Living Wills and Living Trusts are often confused. Bothcontain the word “living” and are part of an estate plan. Though there are a few similarities in the two documents, the purpose of the two documents is very different.
What a Living Will and Living Trust Have in Common
- They are both estate planning documents.
- They both are effective while you’re alive (hence, the term “living.”)
- They both keep you in control.
How a Living Will and Living Trust are Different
- A living will is effective only if you are in an end-stage medical condition.
- A living trust is effective as soon as you sign it.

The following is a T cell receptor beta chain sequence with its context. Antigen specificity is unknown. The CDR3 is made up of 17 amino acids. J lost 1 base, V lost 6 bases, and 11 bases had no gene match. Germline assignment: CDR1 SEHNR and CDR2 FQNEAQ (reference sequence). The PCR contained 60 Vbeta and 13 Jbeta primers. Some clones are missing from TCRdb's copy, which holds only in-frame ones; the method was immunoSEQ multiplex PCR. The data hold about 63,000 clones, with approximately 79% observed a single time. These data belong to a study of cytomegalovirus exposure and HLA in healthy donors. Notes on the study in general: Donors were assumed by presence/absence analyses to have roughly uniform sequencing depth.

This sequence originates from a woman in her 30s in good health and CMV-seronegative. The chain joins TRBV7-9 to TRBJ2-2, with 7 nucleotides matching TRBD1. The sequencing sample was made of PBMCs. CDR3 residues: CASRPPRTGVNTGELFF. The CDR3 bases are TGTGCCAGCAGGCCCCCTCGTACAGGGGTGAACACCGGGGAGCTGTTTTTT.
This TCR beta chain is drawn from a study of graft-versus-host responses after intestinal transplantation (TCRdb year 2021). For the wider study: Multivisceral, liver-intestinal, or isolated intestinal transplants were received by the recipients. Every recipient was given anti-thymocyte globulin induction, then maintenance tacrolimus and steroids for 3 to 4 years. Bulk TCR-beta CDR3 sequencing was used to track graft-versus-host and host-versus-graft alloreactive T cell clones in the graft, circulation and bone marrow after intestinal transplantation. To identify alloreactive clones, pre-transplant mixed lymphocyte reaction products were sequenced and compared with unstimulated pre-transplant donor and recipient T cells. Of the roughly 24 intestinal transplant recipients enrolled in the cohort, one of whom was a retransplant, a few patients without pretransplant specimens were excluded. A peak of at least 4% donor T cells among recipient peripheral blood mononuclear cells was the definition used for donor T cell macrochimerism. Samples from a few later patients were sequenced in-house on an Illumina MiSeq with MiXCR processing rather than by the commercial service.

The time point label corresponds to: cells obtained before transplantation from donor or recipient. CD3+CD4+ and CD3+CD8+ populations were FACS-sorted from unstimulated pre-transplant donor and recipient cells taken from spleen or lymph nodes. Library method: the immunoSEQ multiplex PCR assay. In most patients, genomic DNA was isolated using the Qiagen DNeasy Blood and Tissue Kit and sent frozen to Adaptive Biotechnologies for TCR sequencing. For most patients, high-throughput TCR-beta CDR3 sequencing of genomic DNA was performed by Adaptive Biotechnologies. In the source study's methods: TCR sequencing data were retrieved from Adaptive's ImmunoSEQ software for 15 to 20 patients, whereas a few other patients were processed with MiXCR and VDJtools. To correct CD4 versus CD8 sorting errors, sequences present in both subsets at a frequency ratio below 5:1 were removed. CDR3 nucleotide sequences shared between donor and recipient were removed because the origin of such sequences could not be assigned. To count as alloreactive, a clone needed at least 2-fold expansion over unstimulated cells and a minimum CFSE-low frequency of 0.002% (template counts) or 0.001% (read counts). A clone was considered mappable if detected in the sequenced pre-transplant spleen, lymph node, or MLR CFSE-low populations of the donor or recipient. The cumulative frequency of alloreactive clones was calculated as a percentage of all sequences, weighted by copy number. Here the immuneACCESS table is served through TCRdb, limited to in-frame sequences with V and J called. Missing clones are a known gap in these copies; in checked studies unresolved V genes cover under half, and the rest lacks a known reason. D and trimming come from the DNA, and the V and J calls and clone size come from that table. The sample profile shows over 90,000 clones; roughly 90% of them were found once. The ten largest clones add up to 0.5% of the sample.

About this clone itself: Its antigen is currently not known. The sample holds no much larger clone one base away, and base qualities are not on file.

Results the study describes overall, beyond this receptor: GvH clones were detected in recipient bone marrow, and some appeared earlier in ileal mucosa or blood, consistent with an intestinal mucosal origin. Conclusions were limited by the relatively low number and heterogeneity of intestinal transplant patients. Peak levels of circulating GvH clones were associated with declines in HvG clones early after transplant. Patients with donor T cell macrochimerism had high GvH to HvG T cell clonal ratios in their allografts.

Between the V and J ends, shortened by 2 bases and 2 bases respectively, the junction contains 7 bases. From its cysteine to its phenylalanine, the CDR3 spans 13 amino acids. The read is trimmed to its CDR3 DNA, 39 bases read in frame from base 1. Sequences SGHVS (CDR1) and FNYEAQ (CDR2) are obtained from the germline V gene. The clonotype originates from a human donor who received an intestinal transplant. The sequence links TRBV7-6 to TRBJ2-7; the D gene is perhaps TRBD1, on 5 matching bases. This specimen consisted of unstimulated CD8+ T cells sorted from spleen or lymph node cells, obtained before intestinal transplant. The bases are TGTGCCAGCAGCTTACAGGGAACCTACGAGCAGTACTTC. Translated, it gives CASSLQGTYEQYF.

- A living will is an advanced medical directive that states that you do not want to be hooked up to machines or be subject to other medical heroics if you are in an end-state medical condition.
- A living trust is used to organize your assets, avoid probate, appoint successor trustees, disability planning, and provide provisions for sub-trusts for your surviving spouse and children.
It would be in your best interest to consider having both a living will and a living trust. Consult with a qualified estate planning attorney to see how these documents may fit into a customized estate plan for you and your family.
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